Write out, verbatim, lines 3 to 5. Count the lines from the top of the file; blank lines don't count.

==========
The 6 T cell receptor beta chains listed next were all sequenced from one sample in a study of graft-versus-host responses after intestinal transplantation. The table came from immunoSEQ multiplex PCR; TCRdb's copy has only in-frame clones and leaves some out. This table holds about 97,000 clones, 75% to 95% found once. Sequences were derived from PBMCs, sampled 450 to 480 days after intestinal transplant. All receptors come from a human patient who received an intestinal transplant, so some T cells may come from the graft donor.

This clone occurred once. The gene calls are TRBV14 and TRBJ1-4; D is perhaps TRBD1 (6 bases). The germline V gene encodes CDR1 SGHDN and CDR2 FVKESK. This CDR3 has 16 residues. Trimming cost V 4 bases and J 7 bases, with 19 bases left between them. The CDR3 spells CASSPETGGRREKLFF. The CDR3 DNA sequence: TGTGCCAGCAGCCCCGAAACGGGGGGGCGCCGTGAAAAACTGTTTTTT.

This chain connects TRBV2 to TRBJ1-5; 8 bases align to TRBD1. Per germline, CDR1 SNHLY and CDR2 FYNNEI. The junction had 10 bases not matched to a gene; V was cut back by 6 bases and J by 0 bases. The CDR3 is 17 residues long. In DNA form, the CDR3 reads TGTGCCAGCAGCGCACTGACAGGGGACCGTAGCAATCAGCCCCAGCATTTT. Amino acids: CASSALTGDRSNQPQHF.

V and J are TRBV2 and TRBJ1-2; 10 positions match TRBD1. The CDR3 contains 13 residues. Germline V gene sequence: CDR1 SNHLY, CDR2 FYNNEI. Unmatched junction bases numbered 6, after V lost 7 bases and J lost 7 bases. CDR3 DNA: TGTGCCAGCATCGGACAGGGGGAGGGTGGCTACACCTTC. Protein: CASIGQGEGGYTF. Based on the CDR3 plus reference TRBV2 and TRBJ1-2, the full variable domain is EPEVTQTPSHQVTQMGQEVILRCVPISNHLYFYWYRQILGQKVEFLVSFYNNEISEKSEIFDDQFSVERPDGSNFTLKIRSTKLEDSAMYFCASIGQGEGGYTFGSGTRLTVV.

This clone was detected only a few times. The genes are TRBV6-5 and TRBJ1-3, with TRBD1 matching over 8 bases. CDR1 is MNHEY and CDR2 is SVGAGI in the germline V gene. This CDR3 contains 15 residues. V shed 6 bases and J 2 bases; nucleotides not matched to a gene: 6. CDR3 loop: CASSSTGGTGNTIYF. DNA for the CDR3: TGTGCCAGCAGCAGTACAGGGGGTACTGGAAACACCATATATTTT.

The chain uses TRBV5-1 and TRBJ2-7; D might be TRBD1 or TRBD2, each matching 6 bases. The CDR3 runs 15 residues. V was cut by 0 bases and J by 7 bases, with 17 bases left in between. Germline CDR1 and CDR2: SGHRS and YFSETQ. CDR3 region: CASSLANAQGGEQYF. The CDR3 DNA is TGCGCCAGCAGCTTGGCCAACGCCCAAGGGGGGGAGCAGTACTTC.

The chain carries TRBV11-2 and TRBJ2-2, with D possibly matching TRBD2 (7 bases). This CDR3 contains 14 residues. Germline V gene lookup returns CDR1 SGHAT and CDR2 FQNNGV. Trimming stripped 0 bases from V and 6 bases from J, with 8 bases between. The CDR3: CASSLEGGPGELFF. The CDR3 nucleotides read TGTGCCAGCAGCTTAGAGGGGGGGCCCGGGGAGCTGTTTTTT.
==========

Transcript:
This chain connects TRBV2 to TRBJ1-5; 8 bases align to TRBD1. Per germline, CDR1 SNHLY and CDR2 FYNNEI. The junction had 10 bases not matched to a gene; V was cut back by 6 bases and J by 0 bases. The CDR3 is 17 residues long. In DNA form, the CDR3 reads TGTGCCAGCAGCGCACTGACAGGGGACCGTAGCAATCAGCCCCAGCATTTT. Amino acids: CASSALTGDRSNQPQHF.

V and J are TRBV2 and TRBJ1-2; 10 positions match TRBD1. The CDR3 contains 13 residues. Germline V gene sequence: CDR1 SNHLY, CDR2 FYNNEI. Unmatched junction bases numbered 6, after V lost 7 bases and J lost 7 bases. CDR3 DNA: TGTGCCAGCATCGGACAGGGGGAGGGTGGCTACACCTTC. Protein: CASIGQGEGGYTF. Based on the CDR3 plus reference TRBV2 and TRBJ1-2, the full variable domain is EPEVTQTPSHQVTQMGQEVILRCVPISNHLYFYWYRQILGQKVEFLVSFYNNEISEKSEIFDDQFSVERPDGSNFTLKIRSTKLEDSAMYFCASIGQGEGGYTFGSGTRLTVV.

This clone was detected only a few times. The genes are TRBV6-5 and TRBJ1-3, with TRBD1 matching over 8 bases. CDR1 is MNHEY and CDR2 is SVGAGI in the germline V gene. This CDR3 contains 15 residues. V shed 6 bases and J 2 bases; nucleotides not matched to a gene: 6. CDR3 loop: CASSSTGGTGNTIYF. DNA for the CDR3: TGTGCCAGCAGCAGTACAGGGGGTACTGGAAACACCATATATTTT.